Vatican: Don't Scatter Cremation Ashes, And Don't Keep Them At Home
The Vatican has issued recommending that the cremated remains of Catholics be buried in cemeteries, rather than scattered or kept at home.
"Following the most ancient Christian tradition, the Church insistently recommends that the bodies of the deceased be buried in cemeteries or other sacred places," state the guidelines released Tuesday by the Vatican.
The guidelines do not represent a change the church's overall policy on burial and cremation, but rather underline "the doctrinal and pastoral reasons for the preference of the burial of the remains of the faithful and to set out norms pertaining to the conservation of ashes in the case of cremation" in light of the increasing popularity of cremation in many countries, according to the introduction of the document.
Cremation has been steadily growing in popularity in the United States. , an industry group for cremation-related businesses, nearly half of all people who died in 2015 in the U.S. were cremated, up from about a quarter in 2000.
The newly articulated ash norms include not storing human cremains in the home and refraining from scattering ashes "in the air, on land, at sea or in some other way ... in order that every appearance of pantheism, naturalism or nihilism be avoided."
The creation of jewelry and other ash-containing mementos is also explicitly prohibited by the guidelines.
Since its founding, the Roman Catholic Church as an institution has always preferred burial to cremation. For periods, cremation was outlawed entirely. However, since the , the has been that cremation, while not preferable, is also not banned.
The new recommendations reiterate that policy, quoting the church's canon law in stating: "The church continues to prefer the practice of burying the bodies of the deceased, because this shows a greater esteem towards the deceased. Nevertheless, cremation is not prohibited, 'unless it was chosen for reasons contrary to Christian doctrine.' "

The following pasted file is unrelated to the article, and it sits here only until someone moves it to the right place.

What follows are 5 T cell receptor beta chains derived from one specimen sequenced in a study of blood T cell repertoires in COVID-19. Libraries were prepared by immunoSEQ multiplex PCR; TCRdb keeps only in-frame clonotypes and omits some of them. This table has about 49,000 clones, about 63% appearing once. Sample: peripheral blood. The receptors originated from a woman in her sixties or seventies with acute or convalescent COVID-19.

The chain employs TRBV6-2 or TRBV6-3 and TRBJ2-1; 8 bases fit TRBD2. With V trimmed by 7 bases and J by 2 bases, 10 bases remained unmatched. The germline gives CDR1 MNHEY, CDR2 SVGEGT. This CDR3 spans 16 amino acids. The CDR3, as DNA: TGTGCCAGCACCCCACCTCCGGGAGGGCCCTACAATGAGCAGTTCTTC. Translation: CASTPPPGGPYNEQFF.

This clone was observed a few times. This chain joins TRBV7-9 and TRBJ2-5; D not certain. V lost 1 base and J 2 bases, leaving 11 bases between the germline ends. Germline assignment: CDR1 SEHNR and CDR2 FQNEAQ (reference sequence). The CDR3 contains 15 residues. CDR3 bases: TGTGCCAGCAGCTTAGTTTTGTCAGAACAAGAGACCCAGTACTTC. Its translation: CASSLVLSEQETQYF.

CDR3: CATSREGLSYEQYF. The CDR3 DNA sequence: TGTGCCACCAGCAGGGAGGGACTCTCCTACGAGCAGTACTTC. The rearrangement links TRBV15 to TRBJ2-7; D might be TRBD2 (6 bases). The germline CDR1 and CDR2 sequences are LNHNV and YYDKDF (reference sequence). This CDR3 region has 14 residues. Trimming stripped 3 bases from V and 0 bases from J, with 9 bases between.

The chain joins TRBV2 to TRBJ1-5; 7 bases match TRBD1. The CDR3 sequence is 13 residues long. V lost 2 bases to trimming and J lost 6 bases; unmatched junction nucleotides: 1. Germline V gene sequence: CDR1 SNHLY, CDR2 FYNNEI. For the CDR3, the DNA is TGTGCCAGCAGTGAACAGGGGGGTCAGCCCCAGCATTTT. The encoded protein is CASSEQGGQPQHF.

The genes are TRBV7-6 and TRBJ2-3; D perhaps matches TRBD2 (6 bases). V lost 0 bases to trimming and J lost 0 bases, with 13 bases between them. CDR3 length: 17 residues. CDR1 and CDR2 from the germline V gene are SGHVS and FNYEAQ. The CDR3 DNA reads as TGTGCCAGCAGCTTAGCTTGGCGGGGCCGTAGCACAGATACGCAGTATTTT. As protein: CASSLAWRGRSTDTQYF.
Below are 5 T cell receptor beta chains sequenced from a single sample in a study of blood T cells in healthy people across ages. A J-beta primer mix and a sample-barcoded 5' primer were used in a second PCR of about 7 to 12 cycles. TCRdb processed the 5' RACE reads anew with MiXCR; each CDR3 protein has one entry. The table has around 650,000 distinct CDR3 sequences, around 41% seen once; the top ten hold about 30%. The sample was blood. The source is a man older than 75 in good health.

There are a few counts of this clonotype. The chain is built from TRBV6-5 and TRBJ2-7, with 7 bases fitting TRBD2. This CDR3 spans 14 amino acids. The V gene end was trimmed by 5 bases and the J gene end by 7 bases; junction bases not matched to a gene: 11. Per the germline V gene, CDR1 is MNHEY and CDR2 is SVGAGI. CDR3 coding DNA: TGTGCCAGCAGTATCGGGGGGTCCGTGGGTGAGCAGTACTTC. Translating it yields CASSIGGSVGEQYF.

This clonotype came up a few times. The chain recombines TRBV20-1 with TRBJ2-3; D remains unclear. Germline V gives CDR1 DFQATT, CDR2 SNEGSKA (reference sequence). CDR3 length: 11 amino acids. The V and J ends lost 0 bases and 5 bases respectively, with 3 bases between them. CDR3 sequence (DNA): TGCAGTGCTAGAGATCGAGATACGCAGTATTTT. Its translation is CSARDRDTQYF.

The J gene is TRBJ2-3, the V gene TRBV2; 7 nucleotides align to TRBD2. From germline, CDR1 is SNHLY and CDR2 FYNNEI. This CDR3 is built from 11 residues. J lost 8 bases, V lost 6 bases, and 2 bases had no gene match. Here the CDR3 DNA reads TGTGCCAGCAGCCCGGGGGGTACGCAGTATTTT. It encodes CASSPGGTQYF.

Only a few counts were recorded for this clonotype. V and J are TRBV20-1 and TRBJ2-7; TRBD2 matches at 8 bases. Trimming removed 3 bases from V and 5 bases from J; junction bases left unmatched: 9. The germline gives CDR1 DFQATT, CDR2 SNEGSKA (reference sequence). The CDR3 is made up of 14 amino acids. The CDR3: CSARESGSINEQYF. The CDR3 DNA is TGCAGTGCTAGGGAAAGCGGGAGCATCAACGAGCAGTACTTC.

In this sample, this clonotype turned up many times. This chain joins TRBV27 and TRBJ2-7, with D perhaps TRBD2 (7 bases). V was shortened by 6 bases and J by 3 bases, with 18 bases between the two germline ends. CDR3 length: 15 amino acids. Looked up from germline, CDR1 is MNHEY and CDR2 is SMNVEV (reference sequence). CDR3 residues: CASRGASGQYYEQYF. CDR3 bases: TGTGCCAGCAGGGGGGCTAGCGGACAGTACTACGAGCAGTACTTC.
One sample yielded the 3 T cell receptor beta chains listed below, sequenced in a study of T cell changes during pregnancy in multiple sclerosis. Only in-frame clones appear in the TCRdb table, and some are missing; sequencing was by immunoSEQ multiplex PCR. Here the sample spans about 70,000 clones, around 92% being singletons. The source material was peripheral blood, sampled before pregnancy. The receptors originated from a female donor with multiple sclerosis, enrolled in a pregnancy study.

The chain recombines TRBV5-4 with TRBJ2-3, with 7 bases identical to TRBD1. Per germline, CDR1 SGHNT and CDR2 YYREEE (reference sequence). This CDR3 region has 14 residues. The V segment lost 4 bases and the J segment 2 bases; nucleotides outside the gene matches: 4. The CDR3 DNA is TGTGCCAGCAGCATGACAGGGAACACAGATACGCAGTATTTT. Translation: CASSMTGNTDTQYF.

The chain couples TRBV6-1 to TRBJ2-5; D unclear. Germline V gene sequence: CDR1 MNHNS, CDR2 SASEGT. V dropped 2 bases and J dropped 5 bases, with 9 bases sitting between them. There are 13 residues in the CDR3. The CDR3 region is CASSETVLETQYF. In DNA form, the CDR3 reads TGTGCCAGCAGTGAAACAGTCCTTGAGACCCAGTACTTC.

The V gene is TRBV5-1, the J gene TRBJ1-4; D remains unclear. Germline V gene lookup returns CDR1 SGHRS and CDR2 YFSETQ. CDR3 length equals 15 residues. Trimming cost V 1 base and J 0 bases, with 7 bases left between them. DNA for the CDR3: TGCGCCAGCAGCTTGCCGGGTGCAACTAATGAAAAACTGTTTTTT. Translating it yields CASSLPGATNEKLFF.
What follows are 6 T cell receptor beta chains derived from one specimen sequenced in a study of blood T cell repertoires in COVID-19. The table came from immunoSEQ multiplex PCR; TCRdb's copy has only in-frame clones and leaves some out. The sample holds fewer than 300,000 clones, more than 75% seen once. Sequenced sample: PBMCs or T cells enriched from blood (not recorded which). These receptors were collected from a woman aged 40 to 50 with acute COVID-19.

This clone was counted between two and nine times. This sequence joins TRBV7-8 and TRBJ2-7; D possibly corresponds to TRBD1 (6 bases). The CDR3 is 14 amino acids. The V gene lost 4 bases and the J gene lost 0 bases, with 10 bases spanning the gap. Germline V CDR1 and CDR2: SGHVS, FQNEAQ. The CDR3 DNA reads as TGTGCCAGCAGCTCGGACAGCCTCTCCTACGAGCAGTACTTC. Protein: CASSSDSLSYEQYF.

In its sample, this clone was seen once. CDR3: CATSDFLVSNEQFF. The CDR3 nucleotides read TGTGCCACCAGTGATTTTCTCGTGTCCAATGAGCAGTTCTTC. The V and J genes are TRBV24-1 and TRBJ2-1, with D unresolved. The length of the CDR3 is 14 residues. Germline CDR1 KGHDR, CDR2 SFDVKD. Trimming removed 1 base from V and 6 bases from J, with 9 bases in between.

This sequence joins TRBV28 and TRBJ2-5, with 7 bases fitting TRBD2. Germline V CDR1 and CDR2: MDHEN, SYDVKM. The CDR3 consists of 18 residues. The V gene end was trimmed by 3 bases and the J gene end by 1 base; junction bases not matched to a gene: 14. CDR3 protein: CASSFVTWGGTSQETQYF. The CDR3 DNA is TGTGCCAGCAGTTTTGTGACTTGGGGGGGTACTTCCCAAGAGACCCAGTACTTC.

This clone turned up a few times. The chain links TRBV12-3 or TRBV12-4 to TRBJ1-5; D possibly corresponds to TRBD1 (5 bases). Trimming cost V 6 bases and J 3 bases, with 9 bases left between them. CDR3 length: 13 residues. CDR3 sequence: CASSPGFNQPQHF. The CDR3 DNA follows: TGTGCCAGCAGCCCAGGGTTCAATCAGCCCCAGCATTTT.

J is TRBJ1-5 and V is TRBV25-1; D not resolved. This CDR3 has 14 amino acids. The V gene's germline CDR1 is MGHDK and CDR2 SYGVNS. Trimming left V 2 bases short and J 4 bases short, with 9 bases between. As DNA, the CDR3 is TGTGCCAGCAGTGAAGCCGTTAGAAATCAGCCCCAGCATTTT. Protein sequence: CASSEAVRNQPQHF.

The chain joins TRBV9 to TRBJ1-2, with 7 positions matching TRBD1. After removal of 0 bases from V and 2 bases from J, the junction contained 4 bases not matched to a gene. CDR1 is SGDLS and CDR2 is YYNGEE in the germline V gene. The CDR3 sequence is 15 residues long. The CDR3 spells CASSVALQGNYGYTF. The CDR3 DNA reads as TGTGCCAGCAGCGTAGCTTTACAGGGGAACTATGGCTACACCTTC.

Reasons contrary to Christian doctrine, the church says, include "a denial of Christian dogmas, the animosity of a secret society, or hatred of the Catholic religion and the Church."
I do not like the TONE of this Vatican document. In the 21 st century the Church should not be using IT IS FORBIDDEN language on issues like this.
By all means let the church teach and preach its teachings on death, burial, cremation, the resurrection of the body etc.
But to issue ORDERS and INSTRUCTIONS to people is counterproductive.
As a Christian I believe in heaven and the resurrection of the body. I have a personal preference for burial. I have already purchased a grave and even erected a headstone without my name on it. It will save someone else doing it after I die.
As Christians we do believe in the resurrection of the body. But will our resurrected bodies not be like Christ's resurrected body? His resurrected body could pass through walls etc but he was also able to eat with his disciples and appear to them in the form in which they perfectly recognised him.
If we believe that God is all powerful is he not capable of putting us back together from ashes in the sea - just as he is capable of putting us back together from the tummies of worms?
Is the Vatican not arguing about how many angels can fit on the head of a pin?
Heaven and the eternal life is a great mystery. Why should we try and quantify they mystery? Why should we be telling God what he can and cannot do?
There is also the very important point that cremation is a whole lot cheaper than burial. It is easier for poor families to afford a cremation. In Dublin a grave can cost you Euro 1,000. In London one can cost you £10,000 plus.
Its okay for wealthy cardinals in Rome to pontificate from their marble halls with places reserved for them in marble tombs.
Should we not be more interested in world hunger, drought, poverty, disease etc than we are in after death mysteries.
The Church should be more interested in the HERE AND NOW rather than in the HERE AFTER.
If your life is good now it will be good after.
A FEW MORE FLOWERS ON THE PATHWAY OF LIFE,
AND FEWER ON THE GRAVES AT THE END OF THE STRIFE